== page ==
After a fairly brutal upward climb, we reached a field filled with memorials:




It was fairly sobering. These were all memorials dedicated to men and women who had died on Everest, either summiting or, in at least one case, on the trail to Everest Base Camp.


I immediately recognized this memorial, of course. Scott Fischer was one of the casualties in the 1996 Everest disaster and a main character in Jon Krakauer’s book Into Thin Air.

After a rather somber break, we continued on towards Lobuche. The trekking at this point was far easier (although rocky) and, in my opinion, one of the most beautiful days.


This is the view once you leave the memorial field.

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This was probably my favorite stretch of trekking. I cannot describe just how beautiful it was in person. The pristine white mountains in the background absolutely glowed.


Here are two porters with colorful bags having a conversation. I genuinely admire how hard working these guys were. I can’t imagine carrying all that baggage!

And so, after about an hour or so of walking among the bleached rocks towards those mountains, we reached Lobuche. We did not stay in tents at Lobuche because it was so cold. We instead stayed in a lodge. Well. To put it politely, I was not a fan of this lodge. I genuinely believe that the construction was overseen by the Joker. It was constructed entirely of thin plywood, and nothing fit together as it should have (including doors and door frames). The long hallway to the bathroom was dark and Kubrickian. It looked like the set of a horror movie, and I honestly would have preferred sleeping in a tent. It didn’t help that I was tired, sick, freezing, and struggling to eat anything.

The next day was better. We left Lobuche bright and early with everyone else in town.

This should disabuse you of any ideas of being alone on the trails. 

We were headed now to Gorak Shep, the last small outpost before Base Camp.


The initial trekking, as you can see above, was not so bad. It became more intense as we went on.

Stacked rocks on the beginning of the trail to Gorak Shep and a dzopkyo near the end of the trail.

Towards the end of the trail, I heard a loud rumbling and looked off into the distance to see this:


An avalanche! Thankfully, this was nowhere near the trails and therefore no one was hurt/in any danger. After about 3 or 4 hours of trekking, we reached Gorak Shep.


You can see how tiny the village is in this photo from the trail. It’s not much bigger closer up…

All of the buildings looked brand new! 

You might be thinking “ah, you reached Gorak Shep! Good for you. Surely you then rested for the remainder of the day?”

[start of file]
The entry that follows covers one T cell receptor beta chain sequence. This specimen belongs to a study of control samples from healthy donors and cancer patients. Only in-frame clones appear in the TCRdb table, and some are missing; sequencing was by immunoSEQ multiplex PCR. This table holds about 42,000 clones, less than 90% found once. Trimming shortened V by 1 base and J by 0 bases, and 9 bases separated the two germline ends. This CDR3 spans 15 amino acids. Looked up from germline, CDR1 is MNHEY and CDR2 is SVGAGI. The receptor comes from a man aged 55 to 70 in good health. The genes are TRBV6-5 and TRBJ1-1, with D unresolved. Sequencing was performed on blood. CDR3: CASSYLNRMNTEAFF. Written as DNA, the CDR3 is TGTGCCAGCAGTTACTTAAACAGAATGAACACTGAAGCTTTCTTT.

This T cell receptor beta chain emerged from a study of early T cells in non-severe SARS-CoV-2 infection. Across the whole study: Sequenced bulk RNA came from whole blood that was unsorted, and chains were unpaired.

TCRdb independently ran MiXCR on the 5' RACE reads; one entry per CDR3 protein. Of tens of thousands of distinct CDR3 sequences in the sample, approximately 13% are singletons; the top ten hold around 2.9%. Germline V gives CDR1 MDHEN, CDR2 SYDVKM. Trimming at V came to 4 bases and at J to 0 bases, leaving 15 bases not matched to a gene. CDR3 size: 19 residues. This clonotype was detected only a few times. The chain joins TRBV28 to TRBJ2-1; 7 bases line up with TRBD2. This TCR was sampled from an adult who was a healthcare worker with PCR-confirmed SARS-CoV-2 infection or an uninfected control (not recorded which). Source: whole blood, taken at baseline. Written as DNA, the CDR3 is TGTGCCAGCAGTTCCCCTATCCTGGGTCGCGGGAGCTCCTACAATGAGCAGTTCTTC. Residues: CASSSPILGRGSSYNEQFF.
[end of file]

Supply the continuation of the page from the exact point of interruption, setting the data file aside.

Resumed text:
HA! No. After reaching Gorak Shep, we ate a quick lunch and then pushed on to Everest Base Camp. This was the absolute most intense part of the entire trek. We were all freezing and exhausted. Two of the four of us had to have the sherpas carry our packs (I did not).


It was like trekking on the surface of the moon. There was almost no vegetation. The path to Base Camp was also the most treacherous, with an incredibly uneven and rocky trail. As a result, I spent most of my time forcing myself along and trying not to fall over. Because of my lung infection, I spent all of our rest breaks coughing nonstop (for whatever reason, if I was moving, I was too busy trying to breathe to cough). I didn’t take a huge amount of pictures along the way.

At this point, we were at approximately 17,500 ft above sea level. It’s difficult to describe the challenge that such high elevation and thin air brings. Even with Diamox (a medication to prevent altitude sickness), you struggle to find an appetite, to sleep, and to exert yourself. Physical tasks that would be simple at sea level are now serious physical exertions. You have also spent the past nine days or so getting to this point. That level of fatigue drains you. And in my case, it hurt my damaged lungs to breathe in such cold air. You really have to keep a positive attitude and push yourself to get there.


This was the final ridge we walked along to reach Base Camp. (Descending from this ridge, however, there was still more light rock climbing to be done before you reached Base Camp…it wasn’t just a direct trail there). From this ridge (but not visible in the picture) you could see Base Camp. If you looked down from the ridge, you could see glacial lakes.

glaciallakes pathtoebc

On the picture to the left, you can see the glacial lakes from the melted parts of the glacier. Note that all of this trekking was on the Khumbu Glacier. Beneath the rocks, you could see ice. To the right are the rocks you must climb up and down on to reach Base Camp. Your trekking poles won’t help you here (though I didn’t use any, so they never helped me).

Finally we reached Base Camp! *Trumpets sound*


There really isn’t very much at Base Camp. There were some prayer flags (as you can see above), a biting wind, and fellow trekkers who looked like they could be on the cover of Fit Young Hikers magazine. But it was incredibly gratifying to know that I had made it. In something of an exhausted daze, we retraced our steps and made it back to Gorak Shep, where we also stayed in a lodge due to the freezing temperatures.

Not the Hilton, but far nicer than Lobuche!

I woke up the next morning to a complete frost on the inside of the window. During breakfast, it was decided that two of our group members would be helicoptered out and taken to Kathmandu because they were so ill. After that rather grim news, the rest of us quickly began our descent down. We took the same path as we did on the way up. Because we were descending and entering more oxygen-rich air, it went much quicker. We stopped for lunch in Lobuche (where I happily watched the proprietress of the tea lodge knitting a hat) and continued our way down though the memorial field.